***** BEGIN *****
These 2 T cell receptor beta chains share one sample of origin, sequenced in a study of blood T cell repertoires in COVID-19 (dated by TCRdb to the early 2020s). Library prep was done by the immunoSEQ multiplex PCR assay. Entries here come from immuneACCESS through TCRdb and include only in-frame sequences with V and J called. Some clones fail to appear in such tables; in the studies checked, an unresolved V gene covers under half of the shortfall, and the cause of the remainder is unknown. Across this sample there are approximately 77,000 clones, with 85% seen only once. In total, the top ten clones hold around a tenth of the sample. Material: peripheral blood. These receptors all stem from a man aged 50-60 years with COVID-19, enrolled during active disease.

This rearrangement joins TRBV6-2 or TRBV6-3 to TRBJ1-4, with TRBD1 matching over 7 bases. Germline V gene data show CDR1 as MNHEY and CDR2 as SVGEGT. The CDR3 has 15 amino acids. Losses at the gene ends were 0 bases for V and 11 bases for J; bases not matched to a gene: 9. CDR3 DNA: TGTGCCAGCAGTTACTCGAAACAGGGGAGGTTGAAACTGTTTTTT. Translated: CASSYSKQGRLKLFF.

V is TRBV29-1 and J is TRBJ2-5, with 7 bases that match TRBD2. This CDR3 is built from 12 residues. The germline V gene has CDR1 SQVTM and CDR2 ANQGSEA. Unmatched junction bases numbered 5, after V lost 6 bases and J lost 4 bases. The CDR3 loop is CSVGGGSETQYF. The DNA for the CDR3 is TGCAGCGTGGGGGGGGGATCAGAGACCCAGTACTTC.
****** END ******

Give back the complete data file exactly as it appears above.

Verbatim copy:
These 2 T cell receptor beta chains share one sample of origin, sequenced in a study of blood T cell repertoires in COVID-19 (dated by TCRdb to the early 2020s). Library prep was done by the immunoSEQ multiplex PCR assay. Entries here come from immuneACCESS through TCRdb and include only in-frame sequences with V and J called. Some clones fail to appear in such tables; in the studies checked, an unresolved V gene covers under half of the shortfall, and the cause of the remainder is unknown. Across this sample there are approximately 77,000 clones, with 85% seen only once. In total, the top ten clones hold around a tenth of the sample. Material: peripheral blood. These receptors all stem from a man aged 50-60 years with COVID-19, enrolled during active disease.

This rearrangement joins TRBV6-2 or TRBV6-3 to TRBJ1-4, with TRBD1 matching over 7 bases. Germline V gene data show CDR1 as MNHEY and CDR2 as SVGEGT. The CDR3 has 15 amino acids. Losses at the gene ends were 0 bases for V and 11 bases for J; bases not matched to a gene: 9. CDR3 DNA: TGTGCCAGCAGTTACTCGAAACAGGGGAGGTTGAAACTGTTTTTT. Translated: CASSYSKQGRLKLFF.

V is TRBV29-1 and J is TRBJ2-5, with 7 bases that match TRBD2. This CDR3 is built from 12 residues. The germline V gene has CDR1 SQVTM and CDR2 ANQGSEA. Unmatched junction bases numbered 5, after V lost 6 bases and J lost 4 bases. The CDR3 loop is CSVGGGSETQYF. The DNA for the CDR3 is TGCAGCGTGGGGGGGGGATCAGAGACCCAGTACTTC.